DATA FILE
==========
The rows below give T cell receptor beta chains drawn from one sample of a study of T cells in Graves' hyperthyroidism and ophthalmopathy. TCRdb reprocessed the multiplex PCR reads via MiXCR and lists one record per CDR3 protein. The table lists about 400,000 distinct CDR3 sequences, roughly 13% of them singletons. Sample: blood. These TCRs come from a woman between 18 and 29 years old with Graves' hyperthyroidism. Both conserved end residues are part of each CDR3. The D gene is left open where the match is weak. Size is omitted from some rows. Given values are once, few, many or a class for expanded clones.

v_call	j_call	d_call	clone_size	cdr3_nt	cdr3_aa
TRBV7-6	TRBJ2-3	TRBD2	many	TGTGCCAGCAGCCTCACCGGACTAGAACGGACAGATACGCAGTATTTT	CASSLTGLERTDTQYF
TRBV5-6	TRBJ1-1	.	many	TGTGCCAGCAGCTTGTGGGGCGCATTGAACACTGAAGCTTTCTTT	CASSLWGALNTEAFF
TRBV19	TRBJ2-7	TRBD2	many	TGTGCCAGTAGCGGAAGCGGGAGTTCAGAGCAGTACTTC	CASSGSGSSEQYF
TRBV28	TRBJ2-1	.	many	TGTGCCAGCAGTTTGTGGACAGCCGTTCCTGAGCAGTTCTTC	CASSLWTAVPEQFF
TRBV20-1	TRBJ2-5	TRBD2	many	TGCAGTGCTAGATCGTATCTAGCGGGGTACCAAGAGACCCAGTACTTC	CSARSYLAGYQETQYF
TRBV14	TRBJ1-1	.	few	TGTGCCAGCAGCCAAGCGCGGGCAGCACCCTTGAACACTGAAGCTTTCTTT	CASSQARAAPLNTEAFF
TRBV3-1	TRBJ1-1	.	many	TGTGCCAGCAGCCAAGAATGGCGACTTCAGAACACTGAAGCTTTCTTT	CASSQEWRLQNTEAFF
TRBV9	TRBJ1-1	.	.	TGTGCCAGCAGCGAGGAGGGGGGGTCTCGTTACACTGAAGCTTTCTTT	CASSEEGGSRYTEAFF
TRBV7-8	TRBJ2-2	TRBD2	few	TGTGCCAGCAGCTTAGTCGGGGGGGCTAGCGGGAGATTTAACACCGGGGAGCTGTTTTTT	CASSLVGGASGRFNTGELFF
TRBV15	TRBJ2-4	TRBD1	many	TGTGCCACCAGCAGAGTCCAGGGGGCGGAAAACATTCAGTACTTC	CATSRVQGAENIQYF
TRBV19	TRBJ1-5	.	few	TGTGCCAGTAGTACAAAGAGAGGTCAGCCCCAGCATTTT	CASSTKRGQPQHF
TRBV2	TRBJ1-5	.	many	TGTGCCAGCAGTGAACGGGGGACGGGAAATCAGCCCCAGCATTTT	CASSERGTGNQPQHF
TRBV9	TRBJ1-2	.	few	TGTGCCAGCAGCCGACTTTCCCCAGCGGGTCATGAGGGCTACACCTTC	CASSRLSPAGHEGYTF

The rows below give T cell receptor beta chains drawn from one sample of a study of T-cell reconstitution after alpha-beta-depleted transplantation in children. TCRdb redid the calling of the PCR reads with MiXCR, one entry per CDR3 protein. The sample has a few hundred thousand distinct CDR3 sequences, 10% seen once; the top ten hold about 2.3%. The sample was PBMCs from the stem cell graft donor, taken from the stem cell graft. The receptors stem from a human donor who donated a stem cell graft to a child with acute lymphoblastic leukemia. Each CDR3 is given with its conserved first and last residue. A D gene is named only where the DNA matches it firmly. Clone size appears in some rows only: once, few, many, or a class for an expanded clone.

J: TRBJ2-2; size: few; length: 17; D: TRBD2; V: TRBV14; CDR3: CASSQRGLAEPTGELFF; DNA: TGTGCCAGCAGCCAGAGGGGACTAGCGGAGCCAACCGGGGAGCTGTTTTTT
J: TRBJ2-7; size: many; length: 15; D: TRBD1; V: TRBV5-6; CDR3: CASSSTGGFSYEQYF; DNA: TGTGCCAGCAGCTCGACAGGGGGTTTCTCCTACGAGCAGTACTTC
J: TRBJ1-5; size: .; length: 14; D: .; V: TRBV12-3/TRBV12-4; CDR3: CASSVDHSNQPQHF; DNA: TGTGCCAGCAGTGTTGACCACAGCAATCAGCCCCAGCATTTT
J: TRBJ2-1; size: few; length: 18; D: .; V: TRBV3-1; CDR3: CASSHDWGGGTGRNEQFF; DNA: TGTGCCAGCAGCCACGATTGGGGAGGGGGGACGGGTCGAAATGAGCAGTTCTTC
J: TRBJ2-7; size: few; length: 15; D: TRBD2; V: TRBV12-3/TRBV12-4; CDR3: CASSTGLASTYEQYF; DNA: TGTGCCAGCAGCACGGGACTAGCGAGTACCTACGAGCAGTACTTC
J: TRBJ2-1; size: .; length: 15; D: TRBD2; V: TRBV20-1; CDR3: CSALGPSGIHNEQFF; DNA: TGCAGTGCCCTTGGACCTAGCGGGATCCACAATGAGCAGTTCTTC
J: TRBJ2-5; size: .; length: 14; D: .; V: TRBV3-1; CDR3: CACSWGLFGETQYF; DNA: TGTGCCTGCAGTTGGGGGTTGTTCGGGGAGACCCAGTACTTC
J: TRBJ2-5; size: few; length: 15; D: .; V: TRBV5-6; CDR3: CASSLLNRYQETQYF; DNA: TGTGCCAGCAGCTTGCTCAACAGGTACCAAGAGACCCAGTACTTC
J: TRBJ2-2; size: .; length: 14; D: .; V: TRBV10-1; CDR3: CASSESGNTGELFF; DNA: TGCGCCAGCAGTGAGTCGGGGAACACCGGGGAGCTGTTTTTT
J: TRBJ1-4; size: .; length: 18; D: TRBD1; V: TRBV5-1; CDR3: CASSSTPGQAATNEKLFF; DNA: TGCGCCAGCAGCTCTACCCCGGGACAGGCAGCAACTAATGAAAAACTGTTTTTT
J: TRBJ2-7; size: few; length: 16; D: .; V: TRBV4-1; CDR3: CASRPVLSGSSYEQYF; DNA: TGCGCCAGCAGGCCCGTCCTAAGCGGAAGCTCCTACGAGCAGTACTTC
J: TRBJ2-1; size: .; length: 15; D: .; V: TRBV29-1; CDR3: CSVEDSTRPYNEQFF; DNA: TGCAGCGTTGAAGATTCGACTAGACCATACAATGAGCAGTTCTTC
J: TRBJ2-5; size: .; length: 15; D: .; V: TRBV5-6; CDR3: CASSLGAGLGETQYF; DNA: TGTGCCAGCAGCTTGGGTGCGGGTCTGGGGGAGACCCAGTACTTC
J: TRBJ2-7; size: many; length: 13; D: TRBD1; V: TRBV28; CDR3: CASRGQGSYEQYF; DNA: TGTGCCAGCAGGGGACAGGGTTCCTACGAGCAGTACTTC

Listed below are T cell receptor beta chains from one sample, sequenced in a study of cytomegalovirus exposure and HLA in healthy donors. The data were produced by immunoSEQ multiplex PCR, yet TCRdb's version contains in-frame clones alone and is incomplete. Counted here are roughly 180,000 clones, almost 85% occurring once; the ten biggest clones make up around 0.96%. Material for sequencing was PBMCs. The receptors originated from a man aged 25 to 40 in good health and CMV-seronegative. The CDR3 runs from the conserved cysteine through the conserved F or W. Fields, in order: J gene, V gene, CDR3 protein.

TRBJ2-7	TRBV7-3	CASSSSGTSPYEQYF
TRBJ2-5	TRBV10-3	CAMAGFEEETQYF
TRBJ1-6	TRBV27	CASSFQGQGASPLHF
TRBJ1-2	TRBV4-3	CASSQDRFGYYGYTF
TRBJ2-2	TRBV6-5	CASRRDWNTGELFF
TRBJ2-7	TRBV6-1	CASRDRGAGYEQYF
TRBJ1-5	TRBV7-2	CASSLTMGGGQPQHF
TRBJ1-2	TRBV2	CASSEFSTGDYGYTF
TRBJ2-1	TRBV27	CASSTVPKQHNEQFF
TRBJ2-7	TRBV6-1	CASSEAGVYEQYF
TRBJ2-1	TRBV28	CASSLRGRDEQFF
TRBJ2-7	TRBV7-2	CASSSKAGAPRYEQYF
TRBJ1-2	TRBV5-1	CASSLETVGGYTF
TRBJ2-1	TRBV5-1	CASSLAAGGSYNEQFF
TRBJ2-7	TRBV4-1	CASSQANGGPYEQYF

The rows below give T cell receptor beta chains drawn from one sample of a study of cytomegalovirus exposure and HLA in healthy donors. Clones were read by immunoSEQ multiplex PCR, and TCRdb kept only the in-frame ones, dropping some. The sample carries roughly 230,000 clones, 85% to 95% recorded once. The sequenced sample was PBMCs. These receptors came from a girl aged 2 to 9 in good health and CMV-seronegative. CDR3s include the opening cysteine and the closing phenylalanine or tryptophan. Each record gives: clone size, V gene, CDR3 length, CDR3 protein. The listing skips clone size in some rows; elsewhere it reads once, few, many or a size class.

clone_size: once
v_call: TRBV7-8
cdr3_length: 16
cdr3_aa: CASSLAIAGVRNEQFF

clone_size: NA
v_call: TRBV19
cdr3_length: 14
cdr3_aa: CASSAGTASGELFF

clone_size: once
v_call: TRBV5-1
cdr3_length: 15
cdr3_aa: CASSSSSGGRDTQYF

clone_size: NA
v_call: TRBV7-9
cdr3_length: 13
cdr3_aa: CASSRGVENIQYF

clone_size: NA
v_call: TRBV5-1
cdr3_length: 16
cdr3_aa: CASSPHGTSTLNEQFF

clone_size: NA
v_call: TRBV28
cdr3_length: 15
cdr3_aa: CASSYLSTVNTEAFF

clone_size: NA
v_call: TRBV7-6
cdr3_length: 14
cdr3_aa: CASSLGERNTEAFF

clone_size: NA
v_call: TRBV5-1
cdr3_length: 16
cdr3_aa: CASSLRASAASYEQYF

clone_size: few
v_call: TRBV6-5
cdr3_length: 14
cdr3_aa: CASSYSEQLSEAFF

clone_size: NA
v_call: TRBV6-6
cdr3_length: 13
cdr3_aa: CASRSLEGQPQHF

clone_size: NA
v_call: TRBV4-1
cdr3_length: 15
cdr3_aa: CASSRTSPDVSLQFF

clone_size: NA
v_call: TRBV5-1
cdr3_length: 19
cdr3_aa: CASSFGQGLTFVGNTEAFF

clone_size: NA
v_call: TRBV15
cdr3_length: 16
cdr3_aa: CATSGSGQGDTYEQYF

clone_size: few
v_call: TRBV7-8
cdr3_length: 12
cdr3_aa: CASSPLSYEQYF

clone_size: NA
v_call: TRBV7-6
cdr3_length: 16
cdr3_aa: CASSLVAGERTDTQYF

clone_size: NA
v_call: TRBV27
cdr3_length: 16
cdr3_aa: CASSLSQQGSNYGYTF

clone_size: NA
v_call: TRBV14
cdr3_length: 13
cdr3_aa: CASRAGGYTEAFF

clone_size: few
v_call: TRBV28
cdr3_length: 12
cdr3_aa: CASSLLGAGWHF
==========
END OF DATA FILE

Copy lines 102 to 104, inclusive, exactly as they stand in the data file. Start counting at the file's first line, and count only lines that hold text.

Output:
cdr3_length: 12
cdr3_aa: CASSPLSYEQYF

clone_size: NA